The discipline of love

Published 6:56 pm Thursday, March 14, 2019

By Nathan Decker

Now faith, hope, and love remain — these three things — but the greatest of these is love.”

– Paul in 1 Corinthians 13:13

During Lent we often talk about taking on spiritual disciplines. Some people practice the spiritual gift of fasting. They fast from certain foods like chocolate or sweets. Others tempt fate by giving up coffee or other caffeinated beverages. I know a couple on the Eastern Shore who got sober by giving up their addiction to alcohol. Giving up something for Lent isn’t the only way to practice a spiritual discipline.

For many years I have advocated folks add a spiritual discipline to their lives. I suggested different ways of praying: contemplation, meditation, Lexio Divina and prayer walking. I offered different ways of praying through the Scriptures. At one location, we had access to a labyrinth where we could pray the journey of Lent. At another church, folks decided to pledge to do an act of mercy each day of Lent as an offering to Christ.

This year, I’m simply asking people to develop the God given spiritual gift of love. We read 1 Corinthians 13 at weddings and recently at funerals. In those contexts we hear love as the way people care for one another. Here, love is described as human interaction. These readings indicate the love of a couple about to bond their lives together in love or the love a family has for someone who has died. But when Paul was writing his letter to the church at Corinth, love was grander than these limited visions.

Chapter 13’s emphasis on love is the final climax of a conversation Paul has in previous chapters on spiritual gifts. Love is a gift God gives us to develop. Like preaching or teaching, love has to be practiced. Like singing or playing a musical instrument, love has to be developed as a skill. When Paul describes love as “patient, kind, humble, forgiving and self-less” he is describing a fully developed discipline of love. He is describing the love of Christ.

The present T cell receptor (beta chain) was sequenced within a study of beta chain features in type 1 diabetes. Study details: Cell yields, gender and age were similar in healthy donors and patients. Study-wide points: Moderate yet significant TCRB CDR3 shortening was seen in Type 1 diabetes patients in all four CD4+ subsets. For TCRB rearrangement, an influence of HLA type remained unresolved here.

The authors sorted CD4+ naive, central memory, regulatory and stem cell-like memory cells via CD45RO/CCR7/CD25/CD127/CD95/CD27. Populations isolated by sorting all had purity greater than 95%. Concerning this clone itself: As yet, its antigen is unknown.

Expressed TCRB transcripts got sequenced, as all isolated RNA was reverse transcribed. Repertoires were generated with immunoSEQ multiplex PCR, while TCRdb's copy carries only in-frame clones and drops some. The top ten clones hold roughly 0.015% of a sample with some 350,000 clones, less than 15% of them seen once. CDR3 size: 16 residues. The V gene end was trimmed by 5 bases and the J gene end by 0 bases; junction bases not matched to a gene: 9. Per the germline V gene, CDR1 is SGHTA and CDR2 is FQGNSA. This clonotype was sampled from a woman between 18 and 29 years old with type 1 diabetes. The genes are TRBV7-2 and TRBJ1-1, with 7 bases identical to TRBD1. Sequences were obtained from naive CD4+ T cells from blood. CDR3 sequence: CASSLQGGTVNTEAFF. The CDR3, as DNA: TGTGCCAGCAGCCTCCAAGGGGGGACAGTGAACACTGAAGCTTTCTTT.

Our world needs love this Lent. Practicing the spiritual discipline of love challenges us. Love puts down the cell phone and listens to people when they are talking to us. Love pauses on a warm day to listen to the birds sing their hymn of praise to the Creator. Love picks up the trash on the sidewalk. Love gives room for disagreement in a tweet without the emotional response. Love hears a conversation going sour and meddles to remind us of our shared humanity.

Love is the ultimate gift guiding us in our Christian walk. Paul placed it above faith — that which we believe. Paul placed it above hope — that which we dream. Paul said selfless, self-sacrificing love was the greatest gift God had ever given us. During Lent, we are reminded that this gift came as Christ. Perhaps instead of toying with temptations over chocolate and caffeine, we can develop our capacity to have compassion in love. Perhaps instead of attempting to add devotional readings or new ways to practice old arts, we can simply rehearse the way we forgive others and ourselves in love. This Lent, take on the discipline of love. After all, it’s what Jesus would do.

We’ve got this gift of love, but love is like a precious plant. You can’t just accept it and leave it in the cupboard or just think it’s going to get on by itself. You’ve got to keep watering it. You’ve got to really look after it and nurture it.”

– John Lennon

NATHAN DECKER is the pastor of High Street United Methodist Church. Contact him at 562-3367.